CSFF Blog Tour: Angels in Art and Reality

A few months ago, the CSFF toured Eye of the Sword. The book’s “angels” set off discussions as to what angels really are and if the beings in Eye of the Sword merited the name (you can guess, by the quotation marks, where I came down on the question). Now, for Angel Eyes, I would like to consider different aspects of the angels’ portrayal and what foundation they have in Scripture.

Angels are sometimes female – From the Victorian era onward, much of angel iconography has been of beautiful women with wings. Some Christians have said, in reaction, that all angels are male. This is not quite the whole truth.

All angels shown in the Bible are male. But, as Donald Rumsfeld once said, “Absence of evidence is not evidence of absence.” The fact that the Bible does not prove the existence of female angels is not itself proof that no female angels exist.

I will, then, classify Shannon Dittemore’s use of a female angel as “speculative”.

Angels have wings – Ezekiel, in his extraordinary call to prophethood, witnessed the four living creatures – cherubim, with four wings. Isaiah, in his commission, saw seraphs with six wings flying around God’s throne. Daniel wrote that Gabriel came to him in “swift flight”.

The four-winged angels of Angel Eyes are, then, a mixture of the Scriptural (at least some angels have wings) and the speculative (we do not know that all have wings, or any beside the cherubim have four wings).

Angels have halos – Ah, no. This is another idea about angels we derive from art and not from Scripture. But since the Bible never counters the idea, it comes under “speculative”.

Angels are beautiful (and demons are hideous) – As far as I can recall, the Bible says nothing about the appearance of demons. Angels are sometimes described – the four living creatures in great detail. They made a strong impression on Ezekiel; I daresay they would make a strong impression on all of us.

I cannot do justice to the description of the cherubim in Ezekiel 1 and 10; I will only mention the premier facts: the cherubim had four wings, four faces, forms like a man’s, feet http://www.noc2healthcare.com/cialis/ like a calf’s, and were covered with eyes. I am sure that if we ever saw the cherubim, merely aesthetic beauty would fall into its true insignificance, but no one will consider this description one of beauty.

Daniel also described an angel he saw in a vision: “I looked up and there before me was a man dressed in linen, with a belt of the finest gold around his waist. 6 His body was like chrysolite, his face like lightning, his eyes like flaming torches, his arms and legs like the gleam of burnished bronze, and his voice like the sound of a multitude.”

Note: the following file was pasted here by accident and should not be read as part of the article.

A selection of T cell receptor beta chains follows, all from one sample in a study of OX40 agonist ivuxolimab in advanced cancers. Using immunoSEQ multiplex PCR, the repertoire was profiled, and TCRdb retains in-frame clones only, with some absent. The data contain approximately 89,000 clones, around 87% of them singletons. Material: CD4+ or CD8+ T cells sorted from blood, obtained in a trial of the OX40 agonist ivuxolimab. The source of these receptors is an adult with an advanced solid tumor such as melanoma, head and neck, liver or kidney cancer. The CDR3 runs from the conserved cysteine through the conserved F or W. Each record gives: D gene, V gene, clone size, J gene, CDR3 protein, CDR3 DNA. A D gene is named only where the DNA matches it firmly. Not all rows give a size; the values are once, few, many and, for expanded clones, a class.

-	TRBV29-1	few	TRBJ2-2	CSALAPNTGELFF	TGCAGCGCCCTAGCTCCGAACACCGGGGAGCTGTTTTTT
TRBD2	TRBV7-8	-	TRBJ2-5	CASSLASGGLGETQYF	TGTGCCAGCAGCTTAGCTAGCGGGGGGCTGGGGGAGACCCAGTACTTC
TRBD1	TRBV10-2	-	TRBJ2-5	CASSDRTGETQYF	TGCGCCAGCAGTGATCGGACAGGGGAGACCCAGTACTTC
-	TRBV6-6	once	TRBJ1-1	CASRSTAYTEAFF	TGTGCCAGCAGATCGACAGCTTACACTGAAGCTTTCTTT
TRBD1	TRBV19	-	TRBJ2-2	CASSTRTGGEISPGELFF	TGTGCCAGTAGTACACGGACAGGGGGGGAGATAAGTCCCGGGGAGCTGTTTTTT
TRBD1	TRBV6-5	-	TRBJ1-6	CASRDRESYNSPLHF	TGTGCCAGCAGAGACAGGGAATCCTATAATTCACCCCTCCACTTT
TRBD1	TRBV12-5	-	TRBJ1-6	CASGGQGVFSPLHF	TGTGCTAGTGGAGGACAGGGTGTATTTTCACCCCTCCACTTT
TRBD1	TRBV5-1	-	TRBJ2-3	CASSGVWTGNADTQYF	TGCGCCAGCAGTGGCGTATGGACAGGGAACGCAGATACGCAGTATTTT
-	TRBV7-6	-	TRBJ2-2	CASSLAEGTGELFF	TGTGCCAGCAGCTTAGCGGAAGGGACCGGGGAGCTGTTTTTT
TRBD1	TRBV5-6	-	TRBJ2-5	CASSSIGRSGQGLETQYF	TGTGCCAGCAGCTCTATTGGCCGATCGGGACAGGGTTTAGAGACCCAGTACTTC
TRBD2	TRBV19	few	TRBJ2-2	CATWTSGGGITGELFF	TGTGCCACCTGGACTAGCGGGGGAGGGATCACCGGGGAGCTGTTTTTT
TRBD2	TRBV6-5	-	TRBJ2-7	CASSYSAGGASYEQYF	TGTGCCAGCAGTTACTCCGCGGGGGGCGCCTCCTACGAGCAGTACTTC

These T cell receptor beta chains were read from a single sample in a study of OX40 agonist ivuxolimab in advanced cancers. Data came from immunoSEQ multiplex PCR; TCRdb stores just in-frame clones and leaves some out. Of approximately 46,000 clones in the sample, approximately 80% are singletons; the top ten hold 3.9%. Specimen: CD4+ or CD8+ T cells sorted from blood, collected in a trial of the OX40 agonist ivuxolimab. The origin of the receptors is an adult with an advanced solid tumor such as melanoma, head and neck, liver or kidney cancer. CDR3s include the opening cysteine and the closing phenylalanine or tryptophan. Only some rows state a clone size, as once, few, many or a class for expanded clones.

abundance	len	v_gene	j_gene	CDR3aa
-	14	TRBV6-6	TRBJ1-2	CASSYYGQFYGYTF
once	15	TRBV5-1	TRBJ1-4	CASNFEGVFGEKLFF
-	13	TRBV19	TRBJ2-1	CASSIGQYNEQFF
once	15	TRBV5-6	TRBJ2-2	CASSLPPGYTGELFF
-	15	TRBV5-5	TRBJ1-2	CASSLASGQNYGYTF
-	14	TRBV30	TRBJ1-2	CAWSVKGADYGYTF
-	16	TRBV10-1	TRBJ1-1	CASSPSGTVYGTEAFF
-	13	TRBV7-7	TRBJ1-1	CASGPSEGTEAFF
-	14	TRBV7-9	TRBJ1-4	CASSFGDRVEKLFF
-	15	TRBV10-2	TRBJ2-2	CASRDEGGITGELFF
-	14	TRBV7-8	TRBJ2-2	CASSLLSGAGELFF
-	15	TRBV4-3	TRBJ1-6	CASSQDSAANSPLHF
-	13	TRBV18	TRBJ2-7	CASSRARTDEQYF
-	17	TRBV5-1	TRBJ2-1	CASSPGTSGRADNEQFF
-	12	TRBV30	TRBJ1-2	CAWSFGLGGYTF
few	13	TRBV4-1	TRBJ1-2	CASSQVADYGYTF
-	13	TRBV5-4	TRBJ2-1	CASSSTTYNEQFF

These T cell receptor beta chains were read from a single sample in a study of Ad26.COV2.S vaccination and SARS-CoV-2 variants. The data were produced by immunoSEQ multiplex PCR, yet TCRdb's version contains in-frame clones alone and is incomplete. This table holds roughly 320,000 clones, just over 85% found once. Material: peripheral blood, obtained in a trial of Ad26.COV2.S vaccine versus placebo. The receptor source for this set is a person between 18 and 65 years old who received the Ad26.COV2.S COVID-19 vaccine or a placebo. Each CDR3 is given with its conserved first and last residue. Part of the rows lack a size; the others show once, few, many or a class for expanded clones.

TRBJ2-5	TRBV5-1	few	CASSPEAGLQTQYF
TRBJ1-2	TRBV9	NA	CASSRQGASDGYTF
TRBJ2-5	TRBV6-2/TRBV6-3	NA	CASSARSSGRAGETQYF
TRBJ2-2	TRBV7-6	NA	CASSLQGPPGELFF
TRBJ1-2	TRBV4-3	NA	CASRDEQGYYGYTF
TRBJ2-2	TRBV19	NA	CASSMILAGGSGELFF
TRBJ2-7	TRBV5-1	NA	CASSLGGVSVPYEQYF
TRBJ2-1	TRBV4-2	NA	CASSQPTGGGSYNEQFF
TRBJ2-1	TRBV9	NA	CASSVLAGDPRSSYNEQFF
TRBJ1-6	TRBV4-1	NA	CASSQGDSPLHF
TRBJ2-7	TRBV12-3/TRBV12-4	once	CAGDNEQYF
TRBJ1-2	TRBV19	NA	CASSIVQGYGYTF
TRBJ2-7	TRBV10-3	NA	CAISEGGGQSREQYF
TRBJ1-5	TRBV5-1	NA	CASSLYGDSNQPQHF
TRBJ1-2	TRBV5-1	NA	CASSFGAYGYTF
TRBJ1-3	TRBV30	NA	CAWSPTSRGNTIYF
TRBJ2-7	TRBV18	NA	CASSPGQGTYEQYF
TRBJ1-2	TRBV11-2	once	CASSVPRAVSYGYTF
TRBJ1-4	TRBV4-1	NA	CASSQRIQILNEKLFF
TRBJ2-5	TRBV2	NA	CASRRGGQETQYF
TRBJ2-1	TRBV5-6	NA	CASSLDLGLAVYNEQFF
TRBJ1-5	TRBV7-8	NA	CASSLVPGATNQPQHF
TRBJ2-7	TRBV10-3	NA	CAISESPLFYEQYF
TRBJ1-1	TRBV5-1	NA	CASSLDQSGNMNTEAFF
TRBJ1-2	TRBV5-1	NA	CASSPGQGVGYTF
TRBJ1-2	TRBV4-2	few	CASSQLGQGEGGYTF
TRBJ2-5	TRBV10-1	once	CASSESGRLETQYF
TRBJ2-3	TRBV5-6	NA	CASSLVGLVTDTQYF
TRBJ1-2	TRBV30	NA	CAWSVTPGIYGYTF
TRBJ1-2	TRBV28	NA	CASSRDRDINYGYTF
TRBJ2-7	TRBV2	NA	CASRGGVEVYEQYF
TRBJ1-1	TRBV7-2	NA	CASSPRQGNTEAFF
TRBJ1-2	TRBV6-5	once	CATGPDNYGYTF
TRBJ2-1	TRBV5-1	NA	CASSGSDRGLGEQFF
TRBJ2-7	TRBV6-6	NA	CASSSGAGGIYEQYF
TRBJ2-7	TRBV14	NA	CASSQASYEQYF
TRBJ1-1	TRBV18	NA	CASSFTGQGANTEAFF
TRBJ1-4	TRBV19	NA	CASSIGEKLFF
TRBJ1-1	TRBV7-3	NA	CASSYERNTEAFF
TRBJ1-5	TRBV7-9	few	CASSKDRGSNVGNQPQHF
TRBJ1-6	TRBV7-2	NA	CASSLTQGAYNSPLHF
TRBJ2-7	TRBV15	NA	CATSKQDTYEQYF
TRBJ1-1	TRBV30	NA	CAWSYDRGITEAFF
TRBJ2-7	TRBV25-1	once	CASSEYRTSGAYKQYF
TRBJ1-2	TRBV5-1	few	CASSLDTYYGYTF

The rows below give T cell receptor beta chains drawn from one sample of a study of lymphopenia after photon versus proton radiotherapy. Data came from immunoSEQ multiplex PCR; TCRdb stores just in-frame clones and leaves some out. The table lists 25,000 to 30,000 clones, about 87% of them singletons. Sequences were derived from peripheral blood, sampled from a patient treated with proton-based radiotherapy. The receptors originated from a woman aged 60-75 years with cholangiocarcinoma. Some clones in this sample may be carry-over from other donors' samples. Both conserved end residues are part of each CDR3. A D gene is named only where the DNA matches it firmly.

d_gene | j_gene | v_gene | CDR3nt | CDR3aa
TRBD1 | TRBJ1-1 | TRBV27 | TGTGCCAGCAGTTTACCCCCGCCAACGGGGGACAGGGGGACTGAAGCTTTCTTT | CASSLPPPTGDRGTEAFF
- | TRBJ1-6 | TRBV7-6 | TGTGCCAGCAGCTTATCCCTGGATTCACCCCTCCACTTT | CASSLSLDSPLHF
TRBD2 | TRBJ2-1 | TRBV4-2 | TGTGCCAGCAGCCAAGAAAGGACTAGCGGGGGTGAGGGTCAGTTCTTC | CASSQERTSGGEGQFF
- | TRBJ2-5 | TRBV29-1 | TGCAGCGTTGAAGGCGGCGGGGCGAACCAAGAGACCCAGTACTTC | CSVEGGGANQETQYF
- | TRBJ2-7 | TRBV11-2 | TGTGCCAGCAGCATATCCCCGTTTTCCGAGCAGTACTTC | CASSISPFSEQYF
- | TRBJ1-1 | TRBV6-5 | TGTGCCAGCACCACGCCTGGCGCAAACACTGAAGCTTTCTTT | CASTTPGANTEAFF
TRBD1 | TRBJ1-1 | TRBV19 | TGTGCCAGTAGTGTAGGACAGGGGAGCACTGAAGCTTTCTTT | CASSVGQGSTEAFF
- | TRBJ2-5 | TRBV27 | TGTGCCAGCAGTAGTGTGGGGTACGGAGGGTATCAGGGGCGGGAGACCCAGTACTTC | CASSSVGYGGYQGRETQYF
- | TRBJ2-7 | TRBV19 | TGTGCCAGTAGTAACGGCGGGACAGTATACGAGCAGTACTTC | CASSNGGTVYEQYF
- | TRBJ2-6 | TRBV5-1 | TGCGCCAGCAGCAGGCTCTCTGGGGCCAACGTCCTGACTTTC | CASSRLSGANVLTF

The appearance of angels often had a kind of radiance. When the angel appeared to the shepherds, “the glory of the Lord shone around them.” Of the angel who rolled the stone from Jesus’ tomb, we are told, “His appearance was like lightning, and his clothes were white as snow.” When the women went to the tomb, they were met by men in “clothes that gleamed like lightning”. Jesus Himself said that He would return in His glory, and the glory of the Father, and “of the holy angels”.

Perhaps the angels were beautiful, but what most struck those who saw them was light, brightness, glory – and what such people usually felt was fear.

Yet I wonder if Christians’ fantasy-novel descriptions are – at least in part – consciously metaphorical. C. S. Lewis wrote that “Devils are depicted with bats’ wings and good angels with birds’ wings … because most men like birds better than bats.” Perhaps Christian novelists portray angels as beautiful, and demons as hideous, for the same reason.

So to finally reach the conclusion, Shannon Dittemore’s descriptions are speculative, with a measure of Scriptural truth.

C. S. Lewis also wrote that angels “must be represented symbolically if they are to be represented at all.” And it is surely true that if we are to write novels about angels, much of what we write must be speculative. Angels remain hidden from us. I do not mind the speculation, though I believe Christian writers should refrain from contradicting what the Bible reveals to us. And in that, Angel Eyes holds true.

CSFF Blog Tour: Eye of the Sword

Trevin, newly made a comain for the king, was sent on a quest to find allies for the kingdom. And the missing comains. And an oracle. And a magical harp. And himself.

He quickly got sidetracked into the right direction. On a ranging search, from the mountains to the edge of the sea, he found more than he would have dreamed.

In Eye of the Sword, Karyn Henley irons out many of the wrinkles of the preceding book. The story is more focused, the characters steadier in their objectives – and more analytical in their actions.